Noach 5781

parashas Noach 5781

“And it came to pass at the end of seven days, that the word of the L-RD came unto me, saying: Son of man, I have appointed thee a watchman.”

– Ezekiel 3:17, JPS 1917 Tanach

At the end of seven days, the final seven days, before the door to the ark was closed, the first part of Noah’s mission was completed; the judgment was at hand, for the earth would be consumed by the Mabul (Flood). As mentioned in the Zohar, Noah had warned his generation of the impending doom; all the inhabitants of the earth were given the opportunity for teshuvah. This is also denoted by the Targum, wherein it is written, “if they will be converted, it shall be forgiven them” (Genesis 7:14, Targum Yonaton).

Noah’s role to warn mankind, was given to him at the receiving of the commandment from G-d to build an Ark. Up until that time, as the tzaddik (righteous person) of his generation, he must have been disconsolate, witnessing the vast amount of errant ways upon the earth. He was chosen for a mission that would encompass simultaneously warning others, while building the ark that would become a place of refuge for his family, as well as G-d’s creatures from the animal kingdom, in order to be spared by the Flood.

Ostensibly, anyone who was compelled to take his message to heart would have been forgiven. Yet, the question remains, if that was the case, would forgiveness include being physically spared from the Mabul (Flood)? G-d’s forgiveness pertains to the soul – our condition as humans within the realm of creation, is that our soul is spiritual. Therefore, ultimate forgiveness from G-d’s viewpoint, has to do with the part of us that lives beyond our physical selves. The unrepentant on earth became the rephaim (shades) who descended into gehinnom after perishing in the Flood. “The shades [rephaim] tremble beneath the waters” (Job 26:1). If any of them had repented, would their souls not have descended into gehinnon, even though their bodies perished?

Bereishis 5781

B”H


“And the L-rd G-d took the man, and put him into the garden of Eden to dress it and to keep it.”

– Genesis 2:15, JPS 1917 Tanach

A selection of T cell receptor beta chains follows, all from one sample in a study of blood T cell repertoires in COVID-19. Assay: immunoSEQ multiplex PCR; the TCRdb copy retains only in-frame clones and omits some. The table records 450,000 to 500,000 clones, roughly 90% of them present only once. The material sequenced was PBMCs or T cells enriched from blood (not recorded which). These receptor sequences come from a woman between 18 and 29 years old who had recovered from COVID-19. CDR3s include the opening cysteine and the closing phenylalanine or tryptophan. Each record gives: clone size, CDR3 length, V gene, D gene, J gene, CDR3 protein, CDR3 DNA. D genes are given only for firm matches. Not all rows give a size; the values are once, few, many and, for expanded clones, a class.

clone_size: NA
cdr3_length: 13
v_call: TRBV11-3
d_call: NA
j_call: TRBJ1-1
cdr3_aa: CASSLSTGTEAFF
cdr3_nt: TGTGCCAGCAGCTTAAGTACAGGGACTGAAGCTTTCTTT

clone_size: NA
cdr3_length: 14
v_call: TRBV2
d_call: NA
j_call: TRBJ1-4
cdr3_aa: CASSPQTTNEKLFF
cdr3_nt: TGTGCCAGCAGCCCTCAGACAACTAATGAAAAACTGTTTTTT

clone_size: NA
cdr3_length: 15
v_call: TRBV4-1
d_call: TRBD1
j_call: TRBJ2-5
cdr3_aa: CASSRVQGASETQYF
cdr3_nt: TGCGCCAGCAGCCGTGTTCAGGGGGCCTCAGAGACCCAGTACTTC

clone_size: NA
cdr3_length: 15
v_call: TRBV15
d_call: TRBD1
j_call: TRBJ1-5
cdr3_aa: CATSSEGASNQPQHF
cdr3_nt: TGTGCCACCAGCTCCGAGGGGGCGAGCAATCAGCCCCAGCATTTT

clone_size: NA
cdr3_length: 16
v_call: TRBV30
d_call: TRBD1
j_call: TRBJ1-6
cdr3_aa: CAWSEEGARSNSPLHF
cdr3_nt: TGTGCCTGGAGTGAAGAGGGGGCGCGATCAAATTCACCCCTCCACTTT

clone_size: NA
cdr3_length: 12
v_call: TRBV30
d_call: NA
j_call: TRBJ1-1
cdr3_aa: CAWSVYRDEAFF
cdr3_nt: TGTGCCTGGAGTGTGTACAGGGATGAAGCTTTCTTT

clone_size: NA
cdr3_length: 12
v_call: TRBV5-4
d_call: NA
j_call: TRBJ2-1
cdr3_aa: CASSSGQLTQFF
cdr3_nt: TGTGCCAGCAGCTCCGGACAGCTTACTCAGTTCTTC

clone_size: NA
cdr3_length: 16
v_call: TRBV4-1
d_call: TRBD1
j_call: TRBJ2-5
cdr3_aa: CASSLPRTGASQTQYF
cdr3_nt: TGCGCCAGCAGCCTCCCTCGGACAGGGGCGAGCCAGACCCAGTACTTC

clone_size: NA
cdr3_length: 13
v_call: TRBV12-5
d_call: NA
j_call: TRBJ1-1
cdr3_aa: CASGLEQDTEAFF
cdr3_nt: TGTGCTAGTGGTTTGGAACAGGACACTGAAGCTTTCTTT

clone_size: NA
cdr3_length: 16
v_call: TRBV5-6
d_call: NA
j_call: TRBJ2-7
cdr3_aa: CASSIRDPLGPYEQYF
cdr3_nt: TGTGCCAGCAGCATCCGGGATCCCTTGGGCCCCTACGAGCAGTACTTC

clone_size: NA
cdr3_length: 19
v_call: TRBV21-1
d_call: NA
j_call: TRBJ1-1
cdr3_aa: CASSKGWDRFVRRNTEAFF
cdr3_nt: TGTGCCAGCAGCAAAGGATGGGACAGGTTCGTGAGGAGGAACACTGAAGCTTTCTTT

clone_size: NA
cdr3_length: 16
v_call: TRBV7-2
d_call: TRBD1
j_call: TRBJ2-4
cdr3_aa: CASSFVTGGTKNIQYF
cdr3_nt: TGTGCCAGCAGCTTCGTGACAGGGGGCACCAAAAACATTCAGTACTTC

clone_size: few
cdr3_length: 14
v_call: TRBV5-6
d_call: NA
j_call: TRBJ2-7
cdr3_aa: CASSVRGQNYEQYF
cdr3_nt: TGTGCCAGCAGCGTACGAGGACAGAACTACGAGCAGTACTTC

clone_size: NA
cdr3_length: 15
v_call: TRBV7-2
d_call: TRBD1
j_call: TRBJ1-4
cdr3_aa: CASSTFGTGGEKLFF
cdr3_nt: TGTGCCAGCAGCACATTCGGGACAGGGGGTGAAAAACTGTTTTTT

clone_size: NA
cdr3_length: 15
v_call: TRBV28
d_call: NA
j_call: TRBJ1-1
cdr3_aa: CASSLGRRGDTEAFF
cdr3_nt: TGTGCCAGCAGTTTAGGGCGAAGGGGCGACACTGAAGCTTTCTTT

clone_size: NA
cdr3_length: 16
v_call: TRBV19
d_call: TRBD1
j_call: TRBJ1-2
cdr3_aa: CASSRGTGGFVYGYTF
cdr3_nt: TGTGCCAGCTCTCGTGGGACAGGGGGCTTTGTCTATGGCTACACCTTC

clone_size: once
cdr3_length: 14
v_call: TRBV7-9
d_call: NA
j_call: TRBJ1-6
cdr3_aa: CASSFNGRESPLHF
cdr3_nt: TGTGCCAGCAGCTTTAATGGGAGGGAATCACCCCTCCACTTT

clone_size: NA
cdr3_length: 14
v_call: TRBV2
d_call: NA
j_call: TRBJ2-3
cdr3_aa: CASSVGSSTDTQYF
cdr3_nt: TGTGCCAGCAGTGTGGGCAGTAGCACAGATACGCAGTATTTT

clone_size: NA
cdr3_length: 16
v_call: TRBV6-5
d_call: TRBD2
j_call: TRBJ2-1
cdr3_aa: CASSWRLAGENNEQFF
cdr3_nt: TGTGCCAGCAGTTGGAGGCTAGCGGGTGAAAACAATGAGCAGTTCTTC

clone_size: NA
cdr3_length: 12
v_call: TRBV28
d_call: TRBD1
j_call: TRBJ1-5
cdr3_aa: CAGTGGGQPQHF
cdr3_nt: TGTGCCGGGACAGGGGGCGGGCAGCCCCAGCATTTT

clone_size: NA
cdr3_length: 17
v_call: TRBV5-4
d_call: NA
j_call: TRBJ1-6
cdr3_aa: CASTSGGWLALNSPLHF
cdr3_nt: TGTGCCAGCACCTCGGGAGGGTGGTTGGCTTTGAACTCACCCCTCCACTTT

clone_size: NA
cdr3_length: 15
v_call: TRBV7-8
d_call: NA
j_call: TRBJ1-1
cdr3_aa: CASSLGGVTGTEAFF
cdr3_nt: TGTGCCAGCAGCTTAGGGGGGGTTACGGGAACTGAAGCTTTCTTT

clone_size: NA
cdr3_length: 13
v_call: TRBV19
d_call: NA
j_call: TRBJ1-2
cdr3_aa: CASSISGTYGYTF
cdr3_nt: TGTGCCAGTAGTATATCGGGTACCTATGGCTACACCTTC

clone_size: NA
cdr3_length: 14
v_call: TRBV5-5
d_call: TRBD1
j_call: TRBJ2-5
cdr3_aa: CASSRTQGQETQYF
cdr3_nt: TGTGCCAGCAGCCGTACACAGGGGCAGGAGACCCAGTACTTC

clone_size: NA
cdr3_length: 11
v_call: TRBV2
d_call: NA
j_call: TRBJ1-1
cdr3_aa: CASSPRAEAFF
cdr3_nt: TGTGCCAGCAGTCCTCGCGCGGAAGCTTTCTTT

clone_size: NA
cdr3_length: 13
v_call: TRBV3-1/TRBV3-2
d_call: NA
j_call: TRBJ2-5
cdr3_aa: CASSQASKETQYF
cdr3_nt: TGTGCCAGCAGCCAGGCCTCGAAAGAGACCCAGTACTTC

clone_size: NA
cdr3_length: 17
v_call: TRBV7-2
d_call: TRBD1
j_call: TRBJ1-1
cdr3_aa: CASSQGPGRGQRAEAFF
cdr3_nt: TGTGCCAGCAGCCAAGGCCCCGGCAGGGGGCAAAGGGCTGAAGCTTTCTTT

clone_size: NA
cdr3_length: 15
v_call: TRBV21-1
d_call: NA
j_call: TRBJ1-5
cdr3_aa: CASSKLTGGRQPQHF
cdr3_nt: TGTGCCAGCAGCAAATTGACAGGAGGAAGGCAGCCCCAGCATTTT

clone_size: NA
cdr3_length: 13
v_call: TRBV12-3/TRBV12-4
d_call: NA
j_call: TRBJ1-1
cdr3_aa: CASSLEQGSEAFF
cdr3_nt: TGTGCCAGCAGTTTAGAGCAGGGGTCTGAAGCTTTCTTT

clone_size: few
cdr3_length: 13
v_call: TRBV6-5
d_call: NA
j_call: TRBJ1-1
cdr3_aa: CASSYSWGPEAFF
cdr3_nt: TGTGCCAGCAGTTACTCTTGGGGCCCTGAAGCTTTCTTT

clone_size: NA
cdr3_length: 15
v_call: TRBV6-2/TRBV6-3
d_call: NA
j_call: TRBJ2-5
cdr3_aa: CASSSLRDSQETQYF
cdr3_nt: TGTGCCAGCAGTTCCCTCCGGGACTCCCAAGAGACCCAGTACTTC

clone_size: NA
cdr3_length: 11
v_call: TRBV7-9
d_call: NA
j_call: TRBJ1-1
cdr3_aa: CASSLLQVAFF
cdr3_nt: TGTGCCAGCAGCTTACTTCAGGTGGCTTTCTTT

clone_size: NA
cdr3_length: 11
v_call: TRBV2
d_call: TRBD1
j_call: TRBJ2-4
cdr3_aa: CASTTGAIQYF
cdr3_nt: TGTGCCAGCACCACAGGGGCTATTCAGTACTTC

G-d had the foresight to provide a remedy before the ailment that still plagues man today. The first act of disobedience, on the part of Adam and Chava (Eve). Adam, whose Hebrew name means man, and is similar the word adamah (earth), is synonymous with the first man, created from the various elements of the earth, with one exception, his soul as mentioned in Torah. “Then the L-RD G-d formed man of the dust of the ground, and breathed into his nostrils the breath of life; and man became a living soul” (Genesis 2:7, JPS 1917 Tanach).

Eve, whose name means life, yet, as a result of her and her husband’s disobedience, brought death into the world. “‘Of every tree of the garden thou mayest freely eat; but of the tree of the knowledge of good and evil, thou shalt not eat of it; for in the day that thou eatest thereof thou shalt surely die’” (Genesis 2:16-17, JPS). Even so, Adam decided to focus on his wife’s role in regard to all of humanity. “And the man called his wife’s name Eve; because she was the mother of all living” (Genesis 3:20, JPS).

Many questions may be asked in regard to the cryptic language of Torah; for example, what is the nature of the Tree of Knowledge of Good and Evil? The Targum, a complete rendering of the Five Books as a paraphrase of the original explains well: “But of the tree of whose fruit they who eat (become) wise to know between good and evil, thou shalt not eat” (Sefaria.org).

Sforno notes, that the Tree of Knowledge was placed in close proximity to the Tree of Life in Gan Eden (the Garden of Eden). Sforno relates these trees to the choice given to mankind: “I call heaven and earth to witness against you this day, that I have set before thee life and death, the blessing and the curse; therefore choose life, that thou mayest live, thou and thy seed;” (Deuteronomy 30:19).